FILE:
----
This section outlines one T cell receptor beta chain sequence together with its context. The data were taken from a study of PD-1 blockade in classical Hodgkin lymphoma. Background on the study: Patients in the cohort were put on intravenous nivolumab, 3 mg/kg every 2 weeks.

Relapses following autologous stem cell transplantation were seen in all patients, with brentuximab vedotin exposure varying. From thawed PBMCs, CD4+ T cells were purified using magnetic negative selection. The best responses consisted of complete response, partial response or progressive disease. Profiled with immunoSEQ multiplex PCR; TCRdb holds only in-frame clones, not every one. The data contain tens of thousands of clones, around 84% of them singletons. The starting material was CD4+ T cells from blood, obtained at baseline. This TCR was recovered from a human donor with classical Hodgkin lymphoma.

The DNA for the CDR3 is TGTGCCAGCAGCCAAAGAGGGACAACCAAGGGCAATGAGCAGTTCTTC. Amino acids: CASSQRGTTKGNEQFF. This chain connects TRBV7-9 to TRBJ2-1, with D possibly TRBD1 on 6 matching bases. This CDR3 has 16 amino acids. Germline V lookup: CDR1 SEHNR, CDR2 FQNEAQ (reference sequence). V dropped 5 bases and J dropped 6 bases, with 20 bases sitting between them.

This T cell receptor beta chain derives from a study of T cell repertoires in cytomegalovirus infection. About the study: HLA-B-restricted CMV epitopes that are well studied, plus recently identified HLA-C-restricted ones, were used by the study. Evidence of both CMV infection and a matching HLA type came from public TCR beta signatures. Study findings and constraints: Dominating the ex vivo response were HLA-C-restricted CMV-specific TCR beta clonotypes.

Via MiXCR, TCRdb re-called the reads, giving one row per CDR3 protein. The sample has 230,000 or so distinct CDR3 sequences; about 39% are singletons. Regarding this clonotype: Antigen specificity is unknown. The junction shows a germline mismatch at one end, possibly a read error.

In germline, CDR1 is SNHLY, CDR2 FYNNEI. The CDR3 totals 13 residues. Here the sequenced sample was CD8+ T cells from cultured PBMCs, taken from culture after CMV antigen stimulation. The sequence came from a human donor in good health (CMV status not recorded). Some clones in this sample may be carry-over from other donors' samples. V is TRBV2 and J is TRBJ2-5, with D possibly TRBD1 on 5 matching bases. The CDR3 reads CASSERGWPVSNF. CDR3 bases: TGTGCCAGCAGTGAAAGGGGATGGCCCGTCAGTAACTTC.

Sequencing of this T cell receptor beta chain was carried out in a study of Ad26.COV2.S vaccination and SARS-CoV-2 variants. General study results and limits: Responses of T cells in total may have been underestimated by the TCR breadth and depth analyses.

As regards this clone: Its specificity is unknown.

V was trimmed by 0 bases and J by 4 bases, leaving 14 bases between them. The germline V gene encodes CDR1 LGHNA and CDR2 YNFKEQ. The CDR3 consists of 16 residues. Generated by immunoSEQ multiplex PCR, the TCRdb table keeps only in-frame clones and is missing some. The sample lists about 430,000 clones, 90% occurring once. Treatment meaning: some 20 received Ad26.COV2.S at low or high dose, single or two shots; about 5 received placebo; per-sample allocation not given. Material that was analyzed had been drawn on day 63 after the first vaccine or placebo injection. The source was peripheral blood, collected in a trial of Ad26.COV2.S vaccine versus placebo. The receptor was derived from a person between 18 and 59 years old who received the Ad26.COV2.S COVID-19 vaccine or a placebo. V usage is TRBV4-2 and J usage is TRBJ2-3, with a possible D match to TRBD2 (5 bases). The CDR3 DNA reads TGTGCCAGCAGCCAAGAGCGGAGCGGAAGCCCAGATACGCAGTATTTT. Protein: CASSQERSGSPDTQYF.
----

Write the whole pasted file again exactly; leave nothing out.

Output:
This section outlines one T cell receptor beta chain sequence together with its context. The data were taken from a study of PD-1 blockade in classical Hodgkin lymphoma. Background on the study: Patients in the cohort were put on intravenous nivolumab, 3 mg/kg every 2 weeks.

Relapses following autologous stem cell transplantation were seen in all patients, with brentuximab vedotin exposure varying. From thawed PBMCs, CD4+ T cells were purified using magnetic negative selection. The best responses consisted of complete response, partial response or progressive disease. Profiled with immunoSEQ multiplex PCR; TCRdb holds only in-frame clones, not every one. The data contain tens of thousands of clones, around 84% of them singletons. The starting material was CD4+ T cells from blood, obtained at baseline. This TCR was recovered from a human donor with classical Hodgkin lymphoma.

The DNA for the CDR3 is TGTGCCAGCAGCCAAAGAGGGACAACCAAGGGCAATGAGCAGTTCTTC. Amino acids: CASSQRGTTKGNEQFF. This chain connects TRBV7-9 to TRBJ2-1, with D possibly TRBD1 on 6 matching bases. This CDR3 has 16 amino acids. Germline V lookup: CDR1 SEHNR, CDR2 FQNEAQ (reference sequence). V dropped 5 bases and J dropped 6 bases, with 20 bases sitting between them.

This T cell receptor beta chain derives from a study of T cell repertoires in cytomegalovirus infection. About the study: HLA-B-restricted CMV epitopes that are well studied, plus recently identified HLA-C-restricted ones, were used by the study. Evidence of both CMV infection and a matching HLA type came from public TCR beta signatures. Study findings and constraints: Dominating the ex vivo response were HLA-C-restricted CMV-specific TCR beta clonotypes.

Via MiXCR, TCRdb re-called the reads, giving one row per CDR3 protein. The sample has 230,000 or so distinct CDR3 sequences; about 39% are singletons. Regarding this clonotype: Antigen specificity is unknown. The junction shows a germline mismatch at one end, possibly a read error.

In germline, CDR1 is SNHLY, CDR2 FYNNEI. The CDR3 totals 13 residues. Here the sequenced sample was CD8+ T cells from cultured PBMCs, taken from culture after CMV antigen stimulation. The sequence came from a human donor in good health (CMV status not recorded). Some clones in this sample may be carry-over from other donors' samples. V is TRBV2 and J is TRBJ2-5, with D possibly TRBD1 on 5 matching bases. The CDR3 reads CASSERGWPVSNF. CDR3 bases: TGTGCCAGCAGTGAAAGGGGATGGCCCGTCAGTAACTTC.

Sequencing of this T cell receptor beta chain was carried out in a study of Ad26.COV2.S vaccination and SARS-CoV-2 variants. General study results and limits: Responses of T cells in total may have been underestimated by the TCR breadth and depth analyses.

As regards this clone: Its specificity is unknown.

V was trimmed by 0 bases and J by 4 bases, leaving 14 bases between them. The germline V gene encodes CDR1 LGHNA and CDR2 YNFKEQ. The CDR3 consists of 16 residues. Generated by immunoSEQ multiplex PCR, the TCRdb table keeps only in-frame clones and is missing some. The sample lists about 430,000 clones, 90% occurring once. Treatment meaning: some 20 received Ad26.COV2.S at low or high dose, single or two shots; about 5 received placebo; per-sample allocation not given. Material that was analyzed had been drawn on day 63 after the first vaccine or placebo injection. The source was peripheral blood, collected in a trial of Ad26.COV2.S vaccine versus placebo. The receptor was derived from a person between 18 and 59 years old who received the Ad26.COV2.S COVID-19 vaccine or a placebo. V usage is TRBV4-2 and J usage is TRBJ2-3, with a possible D match to TRBD2 (5 bases). The CDR3 DNA reads TGTGCCAGCAGCCAAGAGCGGAGCGGAAGCCCAGATACGCAGTATTTT. Protein: CASSQERSGSPDTQYF.